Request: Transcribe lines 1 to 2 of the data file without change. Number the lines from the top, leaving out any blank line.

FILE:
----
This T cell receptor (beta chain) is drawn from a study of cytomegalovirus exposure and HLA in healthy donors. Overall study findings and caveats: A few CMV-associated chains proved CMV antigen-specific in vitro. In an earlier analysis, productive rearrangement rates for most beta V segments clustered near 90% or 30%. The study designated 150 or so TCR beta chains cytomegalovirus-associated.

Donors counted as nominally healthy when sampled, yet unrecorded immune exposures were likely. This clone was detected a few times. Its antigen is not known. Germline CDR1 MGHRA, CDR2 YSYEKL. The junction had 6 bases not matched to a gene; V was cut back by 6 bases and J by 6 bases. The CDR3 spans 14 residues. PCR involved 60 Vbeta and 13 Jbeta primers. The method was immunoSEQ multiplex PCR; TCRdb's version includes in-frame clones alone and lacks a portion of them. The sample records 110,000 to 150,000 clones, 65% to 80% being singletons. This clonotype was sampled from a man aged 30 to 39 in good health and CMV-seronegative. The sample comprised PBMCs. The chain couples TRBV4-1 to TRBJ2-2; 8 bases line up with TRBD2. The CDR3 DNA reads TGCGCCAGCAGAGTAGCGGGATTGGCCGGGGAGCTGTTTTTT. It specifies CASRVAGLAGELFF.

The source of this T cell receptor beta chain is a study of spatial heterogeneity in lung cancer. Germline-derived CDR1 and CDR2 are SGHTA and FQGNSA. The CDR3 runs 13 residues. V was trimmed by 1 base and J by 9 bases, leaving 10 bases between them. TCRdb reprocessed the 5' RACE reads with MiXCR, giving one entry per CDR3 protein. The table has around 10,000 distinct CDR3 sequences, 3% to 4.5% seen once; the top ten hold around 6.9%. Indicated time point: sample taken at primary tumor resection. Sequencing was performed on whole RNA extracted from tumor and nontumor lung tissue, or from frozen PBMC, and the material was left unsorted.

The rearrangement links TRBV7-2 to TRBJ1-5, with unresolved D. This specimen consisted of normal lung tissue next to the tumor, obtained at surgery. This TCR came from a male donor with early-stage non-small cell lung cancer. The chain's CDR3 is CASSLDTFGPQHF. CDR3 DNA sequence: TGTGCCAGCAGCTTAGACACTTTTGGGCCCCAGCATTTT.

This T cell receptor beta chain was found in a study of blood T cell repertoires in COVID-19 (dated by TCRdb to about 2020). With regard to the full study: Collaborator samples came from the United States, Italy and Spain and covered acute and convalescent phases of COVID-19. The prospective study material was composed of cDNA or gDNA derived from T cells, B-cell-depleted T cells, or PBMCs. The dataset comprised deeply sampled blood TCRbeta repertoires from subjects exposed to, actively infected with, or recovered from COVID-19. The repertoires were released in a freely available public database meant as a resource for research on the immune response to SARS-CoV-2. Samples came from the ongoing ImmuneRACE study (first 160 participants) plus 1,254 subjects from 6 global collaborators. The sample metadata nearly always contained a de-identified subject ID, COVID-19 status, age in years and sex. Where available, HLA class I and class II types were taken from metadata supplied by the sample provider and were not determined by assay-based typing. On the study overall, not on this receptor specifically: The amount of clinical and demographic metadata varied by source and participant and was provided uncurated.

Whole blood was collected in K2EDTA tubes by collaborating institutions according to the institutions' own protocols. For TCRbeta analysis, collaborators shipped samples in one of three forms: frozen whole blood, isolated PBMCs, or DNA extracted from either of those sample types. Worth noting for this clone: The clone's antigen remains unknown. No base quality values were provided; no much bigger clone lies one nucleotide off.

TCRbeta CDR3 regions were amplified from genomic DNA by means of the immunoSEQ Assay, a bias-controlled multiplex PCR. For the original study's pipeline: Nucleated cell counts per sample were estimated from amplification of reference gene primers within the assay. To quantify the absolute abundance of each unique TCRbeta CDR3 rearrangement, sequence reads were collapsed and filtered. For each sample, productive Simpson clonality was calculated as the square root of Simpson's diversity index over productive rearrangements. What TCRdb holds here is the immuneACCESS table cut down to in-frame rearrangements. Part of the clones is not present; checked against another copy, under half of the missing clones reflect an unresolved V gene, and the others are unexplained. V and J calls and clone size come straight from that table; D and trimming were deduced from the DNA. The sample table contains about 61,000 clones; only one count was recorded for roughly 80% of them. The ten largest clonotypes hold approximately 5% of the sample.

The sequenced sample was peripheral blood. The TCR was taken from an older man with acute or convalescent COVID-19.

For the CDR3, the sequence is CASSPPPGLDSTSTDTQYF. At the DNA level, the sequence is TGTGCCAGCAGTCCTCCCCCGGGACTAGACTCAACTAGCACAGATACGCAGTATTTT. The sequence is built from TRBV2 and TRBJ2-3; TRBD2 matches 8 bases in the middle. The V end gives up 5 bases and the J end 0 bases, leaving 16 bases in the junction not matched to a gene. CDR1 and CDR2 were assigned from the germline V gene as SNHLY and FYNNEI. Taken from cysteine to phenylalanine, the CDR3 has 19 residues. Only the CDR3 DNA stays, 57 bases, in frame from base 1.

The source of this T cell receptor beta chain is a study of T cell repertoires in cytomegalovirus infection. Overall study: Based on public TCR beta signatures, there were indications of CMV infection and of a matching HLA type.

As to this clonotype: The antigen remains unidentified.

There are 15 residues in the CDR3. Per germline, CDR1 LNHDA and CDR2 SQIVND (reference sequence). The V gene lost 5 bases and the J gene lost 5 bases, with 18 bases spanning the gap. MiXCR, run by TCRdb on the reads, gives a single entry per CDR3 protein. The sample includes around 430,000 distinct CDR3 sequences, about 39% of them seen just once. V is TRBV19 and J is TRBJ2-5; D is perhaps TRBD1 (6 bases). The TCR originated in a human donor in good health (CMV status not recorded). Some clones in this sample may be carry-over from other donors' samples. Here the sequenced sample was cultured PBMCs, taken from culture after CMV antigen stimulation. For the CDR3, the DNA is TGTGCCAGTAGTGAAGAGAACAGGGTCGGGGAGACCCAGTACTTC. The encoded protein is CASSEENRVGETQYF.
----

This T cell receptor (beta chain) is drawn from a study of cytomegalovirus exposure and HLA in healthy donors. Overall study findings and caveats: A few CMV-associated chains proved CMV antigen-specific in vitro. In an earlier analysis, productive rearrangement rates for most beta V segments clustered near 90% or 30%. The study designated 150 or so TCR beta chains cytomegalovirus-associated.

Donors counted as nominally healthy when sampled, yet unrecorded immune exposures were likely. This clone was detected a few times. Its antigen is not known. Germline CDR1 MGHRA, CDR2 YSYEKL. The junction had 6 bases not matched to a gene; V was cut back by 6 bases and J by 6 bases. The CDR3 spans 14 residues. PCR involved 60 Vbeta and 13 Jbeta primers. The method was immunoSEQ multiplex PCR; TCRdb's version includes in-frame clones alone and lacks a portion of them. The sample records 110,000 to 150,000 clones, 65% to 80% being singletons. This clonotype was sampled from a man aged 30 to 39 in good health and CMV-seronegative. The sample comprised PBMCs. The chain couples TRBV4-1 to TRBJ2-2; 8 bases line up with TRBD2. The CDR3 DNA reads TGCGCCAGCAGAGTAGCGGGATTGGCCGGGGAGCTGTTTTTT. It specifies CASRVAGLAGELFF.